Easy Appliqué Quilting tips

Easy Appliqué 

Easy Appliqué quilting tips Since the arrival in the quilting market of fusible webbing, quilters have yet another fast and easy alternative to traditional appliqué methods. Fusible webbing is an adhesive that reacts to heat (by means of ironing it on fabric) and fuses two pieces of fabric together. The adhesive is laid on a paper backing (sometimes it is between two layers of paper). It is used not only for making appliquéd blocks for quilts, but also for decorating garments or household linen. To make this appliqué durable, a line of stitching needs to be added to the edge of the pieces fused, either by machine or by hand.

There are several brands of fusible webbing widely available for purchase in precut lengths or by the yard. And there areAnt Applique 2 also several types depending on the amount of adhesive on the paper, from lightweight to heavy. Heavy is useful for appliqué on garments that will be washed often, or for pieces that won’t be secured by stitching down. Thicker webbing is hard to stitch through by hand and it can gum up the sewing machine needle if stitching down by machine.

For appliqué blocks for quilts, it’s best to use the lighter weight fusible webbing because they are more pliable and easier to stitch through. Aside from the background fabric, fabric for the appliquéd pieces and an iron, as a precaution is good to have a teflon pressing sheet, to avoid getting adhesive on the iron’s sole-plate. Kitchen parchment paper is a good substitute if you don’t own a teflon sheet.

Make sure your fabrics are pre-washed. The webbing won’t adhere to fabric with starch or sizing. Do not use fabric softener either as it also hinders the adhesion.

To use fusible webbing, trace the shapes of the appliqué pattern onto the paper backing of the webbing by laying the paper side up on the appliqué master pattern. Rough cut around the drawn pieces using paper scissors. Place the rough-cut shapes on the wrong side of the fabric to be appliquéd on the background with the paper side up and the webbing side next to the fabric. Set your iron to the recommended temperature setting from the fusible manufacturer and press it (how long you need to press depends on the manufacturer as well). Let cool down, cut on the drawn pattern lines and remove the paper backing. The shapes are then ready to be placed on the background fabric and fused to it.

Because you are fusing the adhesive to the wrong sides of the fabric, the resulting block will be a mirror image of the original block. If this is a problem, trace the shapes onto the webbing from the backside of your pattern, using a lightbox.

For quilt blocks, if a more hand-made look is desired, a ‘frame’ of fusible webbing can be cut instead. Trace the pattern pieces on the webbing, rough cut on the outside of the drawn line, then cut one quarter inch inside the rough line, creating a narrow frame of fusible that will hold the fabric in place.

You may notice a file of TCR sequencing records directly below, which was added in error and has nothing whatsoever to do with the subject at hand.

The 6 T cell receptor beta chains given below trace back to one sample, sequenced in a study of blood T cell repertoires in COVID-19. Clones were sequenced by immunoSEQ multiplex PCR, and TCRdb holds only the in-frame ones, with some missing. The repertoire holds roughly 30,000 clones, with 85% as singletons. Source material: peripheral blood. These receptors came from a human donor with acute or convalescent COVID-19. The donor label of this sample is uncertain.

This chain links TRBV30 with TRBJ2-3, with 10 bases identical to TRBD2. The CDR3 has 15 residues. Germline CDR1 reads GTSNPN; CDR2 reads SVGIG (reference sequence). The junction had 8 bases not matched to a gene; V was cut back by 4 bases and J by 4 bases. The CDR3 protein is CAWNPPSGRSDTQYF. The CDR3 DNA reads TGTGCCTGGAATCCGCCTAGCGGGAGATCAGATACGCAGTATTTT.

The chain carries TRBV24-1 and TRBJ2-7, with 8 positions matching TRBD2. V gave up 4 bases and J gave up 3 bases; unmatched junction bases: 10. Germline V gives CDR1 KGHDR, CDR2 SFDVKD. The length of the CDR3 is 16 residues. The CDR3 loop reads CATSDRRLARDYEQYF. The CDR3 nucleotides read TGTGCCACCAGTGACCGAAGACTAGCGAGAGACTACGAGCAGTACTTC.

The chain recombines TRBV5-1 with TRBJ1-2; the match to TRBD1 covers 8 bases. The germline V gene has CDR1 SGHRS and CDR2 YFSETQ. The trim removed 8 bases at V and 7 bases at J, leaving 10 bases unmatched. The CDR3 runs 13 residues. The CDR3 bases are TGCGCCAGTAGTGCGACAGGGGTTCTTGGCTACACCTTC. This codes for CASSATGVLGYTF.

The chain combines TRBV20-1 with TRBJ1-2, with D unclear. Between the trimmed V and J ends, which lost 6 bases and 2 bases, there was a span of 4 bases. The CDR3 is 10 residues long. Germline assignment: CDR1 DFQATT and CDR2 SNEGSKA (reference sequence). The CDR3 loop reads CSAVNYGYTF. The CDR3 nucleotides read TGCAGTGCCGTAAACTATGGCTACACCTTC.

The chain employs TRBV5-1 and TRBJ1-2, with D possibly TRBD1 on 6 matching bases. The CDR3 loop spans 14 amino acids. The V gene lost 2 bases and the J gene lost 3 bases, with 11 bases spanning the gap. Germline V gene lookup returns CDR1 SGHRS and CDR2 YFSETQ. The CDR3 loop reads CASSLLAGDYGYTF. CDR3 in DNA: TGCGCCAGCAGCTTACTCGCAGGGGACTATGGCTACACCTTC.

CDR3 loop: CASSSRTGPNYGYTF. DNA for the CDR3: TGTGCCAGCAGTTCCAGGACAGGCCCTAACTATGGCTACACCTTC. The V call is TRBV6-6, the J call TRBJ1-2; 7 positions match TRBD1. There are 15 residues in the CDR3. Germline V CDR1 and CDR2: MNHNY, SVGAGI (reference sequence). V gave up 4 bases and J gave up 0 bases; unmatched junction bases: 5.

Once the pieces are fused to the background they need to be stitched down, otherwise they will fray with use or Easy Appliqué Quilting tipseventually fall off. There are several choices to stitch them. If stitching by machine, select a satin stitch or a blanket stitch. The machine satin stitch is basically a very close zigzag stitch. Adjust your machine to a low stitch length to make the satin stitch very close. Match the thread to the color of the appliquéd piece or use a clear monofilament thread for invisible stitches. If your machine has the option, you can also use a blanket stitch in either a matching thread color or a contrasting color, for a folk look to the appliqué block. In both cases, stitch slowly, pivoting at the corners, making sure you catch both the edges of the appliquéd piece and the background fabric.

If your sewing machine isn’t equipped with a zigzag or decorative stitches, a straight stitch very close to the appliquéd shapes’ edges can be used, but expect some fraying with use and laundering.

If you don’t have a sewing machine, the appliqué pieces can be stitched down using a blanket stitch. You will need six strand embroidery floss in a color to match the pieces of appliqué or a contrasting thread (use a contrasting thread if your blanket stitch is even and consistent, otherwise it’s best to stick to a matching color thread). Use two strands and start stitching left to right, poking the needle from back to front, about one eight to a quarter inch away from the appliqué piece’s edge. With your left thumb, hold the thread down and take a stitch one eight to a quarter inch away from the starting point. This second stitch goes in the background fabric and comes out right on the edge of the appliqué being sewn down, perpendicular to the edge. The needle tip comes over the thread you were holding with your thumb. Push the needle through and tug the thread slightly. Try to keep the stitches evenly spaced and of the same length. Stitch all around the pieces. When all secured, press the block from the wrong side on a fluffy surface, such as a folded tower to avoid flattening the embroidery stitches.

For more information on making a quilt click here!

 

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